The first blog is the hardest (hums to the tune of Cat Steven's 'First Cut is the Deepest' as he ruminates. How to start? Too current a comment and it risks being like a pair of old socks in a week's time. Too old and it appears like a pair of old socks straightaway. So maybe best to start with what made me start a blog page to begin with.
When I first started writing, back in the days of steam-driven typewriters (I lie, it was an IBM golf-ball, but with the last typewriter factory having recently closed, it feels like eons ago), the internet hadn't even been heard of, let alone blogs. Then a few years back my publishers suggested it, and I thought: 'What's the point, they're doing a good job with all the marketing and promotion, I'll just be that smiling face ready to turn up at book signings.'
Then a short while back I heard about an author called John Locke, a self-published author who boasted shifting 1 million e-books online, mainly through blogging, twittering and targeted email campaigns. Mmmm, I thought: I've got that impressive list of back-titles which have yet to be seen by a mass audience in the USA. Maybe I can sell another million that way.
Another million?? Yep, like John Locke, I've already sold over a million of my books, except that it has taken over a decade to achieve that rather than six months. Though as another writer commented: 'Do you know how hard it is to shift a million books purely outside of the USA?' He has a point. So the only thing I can go nah-nah-nah-nah-nah to John Locke is with that. I've got my books in all those languages, oh, and they were sold at the full price (except the usual discounts, bogof's, etc).
But doing the same again in just six months, or even a year or two, would be neat - though it appears that other authors such as Joe Konrath, Stephen Leather, Lawrence Block and Barry Eisler have had the same idea and already turned their e-book direct sales into an art-form: sell 'em cheap and sell 'em often appears to be the key, and they're blogging and twittering like mad to support that. John Locke even has a 'how-to' book on the subject, popular enough to have been parodied by another author, Russell Blake, in 'Da Vinci Cod' style in his book: 'How to sell a gazillion copies of your book while drunk, high or incarcerated.'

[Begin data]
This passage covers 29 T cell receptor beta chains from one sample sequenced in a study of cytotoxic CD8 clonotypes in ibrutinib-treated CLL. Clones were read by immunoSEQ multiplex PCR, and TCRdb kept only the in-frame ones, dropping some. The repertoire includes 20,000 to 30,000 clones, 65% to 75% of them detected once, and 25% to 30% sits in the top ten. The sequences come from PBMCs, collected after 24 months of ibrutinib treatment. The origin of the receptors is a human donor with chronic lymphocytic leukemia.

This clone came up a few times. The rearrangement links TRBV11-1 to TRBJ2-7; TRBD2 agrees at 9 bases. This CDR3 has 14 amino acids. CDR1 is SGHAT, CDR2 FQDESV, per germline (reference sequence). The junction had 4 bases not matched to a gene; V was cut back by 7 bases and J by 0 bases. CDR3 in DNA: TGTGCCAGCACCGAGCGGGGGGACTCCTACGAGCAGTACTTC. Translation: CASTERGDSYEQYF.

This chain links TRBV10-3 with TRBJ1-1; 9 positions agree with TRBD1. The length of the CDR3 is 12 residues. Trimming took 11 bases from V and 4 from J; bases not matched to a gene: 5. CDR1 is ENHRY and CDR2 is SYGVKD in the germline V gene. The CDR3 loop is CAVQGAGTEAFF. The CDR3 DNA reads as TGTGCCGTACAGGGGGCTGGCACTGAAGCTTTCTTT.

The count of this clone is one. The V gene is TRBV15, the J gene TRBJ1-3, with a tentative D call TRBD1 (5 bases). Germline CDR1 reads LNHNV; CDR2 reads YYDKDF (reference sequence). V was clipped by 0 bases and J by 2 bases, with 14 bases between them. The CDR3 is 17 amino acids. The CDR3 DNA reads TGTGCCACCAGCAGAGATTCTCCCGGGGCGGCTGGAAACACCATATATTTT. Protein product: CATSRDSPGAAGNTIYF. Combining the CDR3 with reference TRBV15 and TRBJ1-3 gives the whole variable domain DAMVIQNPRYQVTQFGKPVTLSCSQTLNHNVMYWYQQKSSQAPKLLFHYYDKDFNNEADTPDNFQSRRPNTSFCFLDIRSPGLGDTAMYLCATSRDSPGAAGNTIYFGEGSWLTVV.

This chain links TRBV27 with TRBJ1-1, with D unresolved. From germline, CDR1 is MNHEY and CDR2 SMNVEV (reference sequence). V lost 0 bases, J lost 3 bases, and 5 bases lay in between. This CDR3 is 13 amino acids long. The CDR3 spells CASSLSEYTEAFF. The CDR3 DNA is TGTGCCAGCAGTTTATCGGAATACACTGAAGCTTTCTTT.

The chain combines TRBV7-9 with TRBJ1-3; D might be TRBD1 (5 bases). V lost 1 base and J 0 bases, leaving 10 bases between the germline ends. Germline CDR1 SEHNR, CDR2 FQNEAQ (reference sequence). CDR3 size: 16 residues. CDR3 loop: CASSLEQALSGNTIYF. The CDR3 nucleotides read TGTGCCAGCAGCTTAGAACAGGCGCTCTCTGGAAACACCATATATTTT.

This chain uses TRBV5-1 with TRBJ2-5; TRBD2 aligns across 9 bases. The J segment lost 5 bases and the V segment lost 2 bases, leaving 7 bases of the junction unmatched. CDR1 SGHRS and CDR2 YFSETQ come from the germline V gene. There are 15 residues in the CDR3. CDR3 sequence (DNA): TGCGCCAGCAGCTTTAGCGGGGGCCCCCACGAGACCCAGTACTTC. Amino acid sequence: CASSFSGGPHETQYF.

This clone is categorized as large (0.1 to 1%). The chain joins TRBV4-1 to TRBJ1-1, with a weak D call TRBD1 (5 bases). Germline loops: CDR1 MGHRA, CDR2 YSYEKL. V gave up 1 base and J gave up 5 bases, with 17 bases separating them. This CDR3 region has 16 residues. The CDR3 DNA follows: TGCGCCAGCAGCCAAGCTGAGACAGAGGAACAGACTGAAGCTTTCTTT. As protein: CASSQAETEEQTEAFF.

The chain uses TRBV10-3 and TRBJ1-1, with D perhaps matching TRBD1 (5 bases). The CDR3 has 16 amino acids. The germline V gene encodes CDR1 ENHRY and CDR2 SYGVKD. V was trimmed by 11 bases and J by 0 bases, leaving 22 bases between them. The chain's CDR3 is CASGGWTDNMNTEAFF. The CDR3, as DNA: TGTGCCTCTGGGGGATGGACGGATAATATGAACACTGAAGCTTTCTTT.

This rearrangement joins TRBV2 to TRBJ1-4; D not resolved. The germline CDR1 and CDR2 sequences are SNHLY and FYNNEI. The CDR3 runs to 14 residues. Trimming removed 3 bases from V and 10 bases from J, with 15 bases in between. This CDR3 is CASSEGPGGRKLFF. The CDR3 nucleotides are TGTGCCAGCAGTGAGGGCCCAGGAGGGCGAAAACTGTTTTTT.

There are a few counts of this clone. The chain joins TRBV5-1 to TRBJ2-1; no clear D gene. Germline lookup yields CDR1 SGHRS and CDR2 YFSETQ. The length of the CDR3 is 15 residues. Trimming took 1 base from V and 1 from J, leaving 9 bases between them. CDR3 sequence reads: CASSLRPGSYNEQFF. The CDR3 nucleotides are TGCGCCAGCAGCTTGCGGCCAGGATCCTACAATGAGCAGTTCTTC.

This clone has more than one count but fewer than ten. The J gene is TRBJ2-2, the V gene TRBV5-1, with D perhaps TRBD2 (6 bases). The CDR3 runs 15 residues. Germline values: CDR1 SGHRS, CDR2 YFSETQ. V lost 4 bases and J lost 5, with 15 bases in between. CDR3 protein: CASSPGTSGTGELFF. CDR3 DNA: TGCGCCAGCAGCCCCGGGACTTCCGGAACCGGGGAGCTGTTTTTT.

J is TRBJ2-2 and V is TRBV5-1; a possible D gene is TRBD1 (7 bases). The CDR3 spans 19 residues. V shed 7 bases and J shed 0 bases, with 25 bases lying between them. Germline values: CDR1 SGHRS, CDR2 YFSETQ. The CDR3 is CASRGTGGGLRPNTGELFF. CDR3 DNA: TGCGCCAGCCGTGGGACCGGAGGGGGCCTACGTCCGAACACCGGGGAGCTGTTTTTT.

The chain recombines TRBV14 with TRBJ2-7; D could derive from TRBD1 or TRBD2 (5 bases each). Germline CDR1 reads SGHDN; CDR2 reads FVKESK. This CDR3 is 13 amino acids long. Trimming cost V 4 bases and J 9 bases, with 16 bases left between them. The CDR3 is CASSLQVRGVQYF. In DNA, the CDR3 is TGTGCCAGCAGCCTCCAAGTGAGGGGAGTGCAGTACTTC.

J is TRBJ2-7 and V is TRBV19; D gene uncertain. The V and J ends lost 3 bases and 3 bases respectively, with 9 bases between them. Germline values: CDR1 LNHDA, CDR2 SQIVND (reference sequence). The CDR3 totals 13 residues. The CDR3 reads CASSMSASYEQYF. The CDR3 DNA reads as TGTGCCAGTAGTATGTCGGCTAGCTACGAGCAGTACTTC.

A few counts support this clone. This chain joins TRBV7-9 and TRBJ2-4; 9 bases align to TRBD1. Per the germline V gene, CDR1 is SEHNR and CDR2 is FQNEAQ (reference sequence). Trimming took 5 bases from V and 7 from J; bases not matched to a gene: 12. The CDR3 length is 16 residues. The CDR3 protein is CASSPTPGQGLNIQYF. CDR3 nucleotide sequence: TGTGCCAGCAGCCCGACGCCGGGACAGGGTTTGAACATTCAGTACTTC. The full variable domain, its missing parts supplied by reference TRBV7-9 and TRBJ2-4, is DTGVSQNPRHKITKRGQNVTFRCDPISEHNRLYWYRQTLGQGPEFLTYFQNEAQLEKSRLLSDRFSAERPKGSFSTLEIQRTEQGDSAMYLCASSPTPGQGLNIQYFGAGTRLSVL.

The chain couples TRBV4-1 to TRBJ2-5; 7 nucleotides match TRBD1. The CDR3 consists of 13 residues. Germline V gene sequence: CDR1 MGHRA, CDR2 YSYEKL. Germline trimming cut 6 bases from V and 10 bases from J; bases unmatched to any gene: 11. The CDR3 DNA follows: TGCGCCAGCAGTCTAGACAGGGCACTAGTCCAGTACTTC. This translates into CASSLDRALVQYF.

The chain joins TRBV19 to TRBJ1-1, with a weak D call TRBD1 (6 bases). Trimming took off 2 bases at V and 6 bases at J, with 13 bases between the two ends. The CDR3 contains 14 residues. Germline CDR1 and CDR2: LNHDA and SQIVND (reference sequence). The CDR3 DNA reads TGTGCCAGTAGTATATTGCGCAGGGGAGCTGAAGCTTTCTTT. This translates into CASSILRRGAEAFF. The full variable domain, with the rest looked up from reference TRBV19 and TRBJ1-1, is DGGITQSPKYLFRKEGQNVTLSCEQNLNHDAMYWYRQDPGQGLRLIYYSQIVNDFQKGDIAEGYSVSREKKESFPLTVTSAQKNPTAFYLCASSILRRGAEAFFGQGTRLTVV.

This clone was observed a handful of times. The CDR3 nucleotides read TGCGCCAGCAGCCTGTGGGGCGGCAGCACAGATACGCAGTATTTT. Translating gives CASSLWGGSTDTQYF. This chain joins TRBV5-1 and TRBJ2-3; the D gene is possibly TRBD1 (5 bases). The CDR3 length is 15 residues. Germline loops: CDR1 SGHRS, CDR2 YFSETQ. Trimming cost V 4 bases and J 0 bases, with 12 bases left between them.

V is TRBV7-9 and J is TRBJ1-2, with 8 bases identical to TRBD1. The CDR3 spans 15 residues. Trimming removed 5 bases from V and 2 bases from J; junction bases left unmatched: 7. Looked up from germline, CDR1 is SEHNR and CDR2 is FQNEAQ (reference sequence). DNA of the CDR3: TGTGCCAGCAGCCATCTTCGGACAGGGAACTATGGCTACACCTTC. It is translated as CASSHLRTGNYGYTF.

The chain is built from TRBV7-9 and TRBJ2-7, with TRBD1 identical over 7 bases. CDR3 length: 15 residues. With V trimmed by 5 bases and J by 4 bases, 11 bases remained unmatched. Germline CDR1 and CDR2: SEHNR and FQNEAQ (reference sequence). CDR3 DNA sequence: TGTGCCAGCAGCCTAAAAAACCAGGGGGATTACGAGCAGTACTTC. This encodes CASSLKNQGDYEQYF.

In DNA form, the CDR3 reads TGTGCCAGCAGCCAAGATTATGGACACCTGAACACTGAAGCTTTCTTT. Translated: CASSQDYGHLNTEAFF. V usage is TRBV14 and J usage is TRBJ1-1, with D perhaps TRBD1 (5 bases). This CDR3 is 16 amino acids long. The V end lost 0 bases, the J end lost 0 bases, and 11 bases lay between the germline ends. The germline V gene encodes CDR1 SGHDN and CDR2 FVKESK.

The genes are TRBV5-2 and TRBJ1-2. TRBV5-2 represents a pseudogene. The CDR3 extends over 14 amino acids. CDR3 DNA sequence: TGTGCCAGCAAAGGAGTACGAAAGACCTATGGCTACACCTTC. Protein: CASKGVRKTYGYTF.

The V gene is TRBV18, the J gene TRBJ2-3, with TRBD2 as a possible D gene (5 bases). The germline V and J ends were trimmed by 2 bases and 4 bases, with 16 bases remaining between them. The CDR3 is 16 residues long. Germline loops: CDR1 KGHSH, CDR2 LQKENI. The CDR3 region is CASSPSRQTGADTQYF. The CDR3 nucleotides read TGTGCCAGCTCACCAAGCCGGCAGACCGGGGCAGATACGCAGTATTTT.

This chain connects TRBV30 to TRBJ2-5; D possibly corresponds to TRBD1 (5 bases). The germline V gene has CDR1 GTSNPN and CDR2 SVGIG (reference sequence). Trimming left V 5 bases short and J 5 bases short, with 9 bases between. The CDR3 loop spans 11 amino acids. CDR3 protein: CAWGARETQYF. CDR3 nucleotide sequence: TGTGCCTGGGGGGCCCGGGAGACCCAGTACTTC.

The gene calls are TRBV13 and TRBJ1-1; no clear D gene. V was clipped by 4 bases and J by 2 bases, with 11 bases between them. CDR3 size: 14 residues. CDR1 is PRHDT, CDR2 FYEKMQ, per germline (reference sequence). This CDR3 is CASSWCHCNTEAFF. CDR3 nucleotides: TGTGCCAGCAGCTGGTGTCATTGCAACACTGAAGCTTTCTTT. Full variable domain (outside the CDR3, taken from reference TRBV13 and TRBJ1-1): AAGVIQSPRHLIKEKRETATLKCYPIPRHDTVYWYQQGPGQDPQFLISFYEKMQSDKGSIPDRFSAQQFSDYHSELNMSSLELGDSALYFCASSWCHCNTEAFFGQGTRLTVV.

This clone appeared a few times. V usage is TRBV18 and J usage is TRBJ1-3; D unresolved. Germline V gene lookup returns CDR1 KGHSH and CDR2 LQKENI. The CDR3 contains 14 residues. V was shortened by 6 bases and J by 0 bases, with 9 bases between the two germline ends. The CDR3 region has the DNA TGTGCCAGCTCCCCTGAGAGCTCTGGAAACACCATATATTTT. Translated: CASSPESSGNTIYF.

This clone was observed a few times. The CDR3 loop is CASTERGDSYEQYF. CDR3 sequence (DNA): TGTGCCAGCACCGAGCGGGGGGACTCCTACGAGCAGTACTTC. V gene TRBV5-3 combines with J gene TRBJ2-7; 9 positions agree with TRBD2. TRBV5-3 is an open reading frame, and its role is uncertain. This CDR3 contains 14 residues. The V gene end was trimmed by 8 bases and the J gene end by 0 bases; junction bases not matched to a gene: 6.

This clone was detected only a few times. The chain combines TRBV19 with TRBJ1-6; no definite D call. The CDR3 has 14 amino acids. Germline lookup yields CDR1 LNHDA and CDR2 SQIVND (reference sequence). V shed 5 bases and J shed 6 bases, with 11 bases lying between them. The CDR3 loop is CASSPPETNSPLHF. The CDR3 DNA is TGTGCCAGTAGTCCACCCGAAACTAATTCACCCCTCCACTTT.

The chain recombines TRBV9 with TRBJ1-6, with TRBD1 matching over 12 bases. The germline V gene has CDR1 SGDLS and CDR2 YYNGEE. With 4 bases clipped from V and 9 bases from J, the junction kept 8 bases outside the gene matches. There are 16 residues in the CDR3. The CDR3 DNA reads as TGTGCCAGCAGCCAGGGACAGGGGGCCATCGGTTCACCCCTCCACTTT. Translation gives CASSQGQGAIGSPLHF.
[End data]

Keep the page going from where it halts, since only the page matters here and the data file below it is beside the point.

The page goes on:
So here I am following all that good advice, twittering and blogging. Mention some famous people in your blog, JL advises, that always helps. Well, I almost met Bill Clinton once while booksigning at a London Waterstones (surely I'm not famous enough to warrant all this security, I thought). Another occasion I almost met Annie Lennox, also Mayor Rudi Guliani. The list of people I 'almost' met is endless.
Give a hint of your writing style, he advises. Well, that's easily achieved. Plenty of material, quotes and anecdotes.If you're funny, show them. No problem there either. Am I funnier than John Locke? Is Karl Marx - he's one of the Marx brothers, by the way - funnier than the Pope? I would hope too that my writing's stronger, if nothing else based on JL's boast of churning out some books in only six weeks. I'm still sharpening my pencils and pondering at that stage (or reading Groucho Marx's Communist Manifesto) . Can I write a better book than JL in only six weeks? Probably not. Not my style (that's a play on his 'not my audience' to anyone who doesn't like his writing. Do catch up!).
How far I can get towards selling another million books directly remains to be seen, but I'll try to make it fun 'following' how I get on (see, I'm picking up the twitter lingo already). Lot of stories and anecdotes about publishing in general, other authors (not just me and my books -- always find that boooooring after a while in blogs), oh, and the film world too.
Since getting involved with screenplay writing a few years back, I've written two adaptations and two fresh scripts, so can talk about that transitional process too (Douglas Adams 'How to bake a cake in Hollywood' springs to mind). Okay, that's it for now folks...
John Matthews is a leading British thriller writer. His books span genres of crime, action, mystery and legal-thriller and include: Basikasingo, Crescents of the Moon, Past Imperfect, The Last Witness, The Second Amendment, Ascension Day, The Shadow Chaser, Blind School, The Prophet, and his current book series set in 1890s New York with the first days of criminal forensics.
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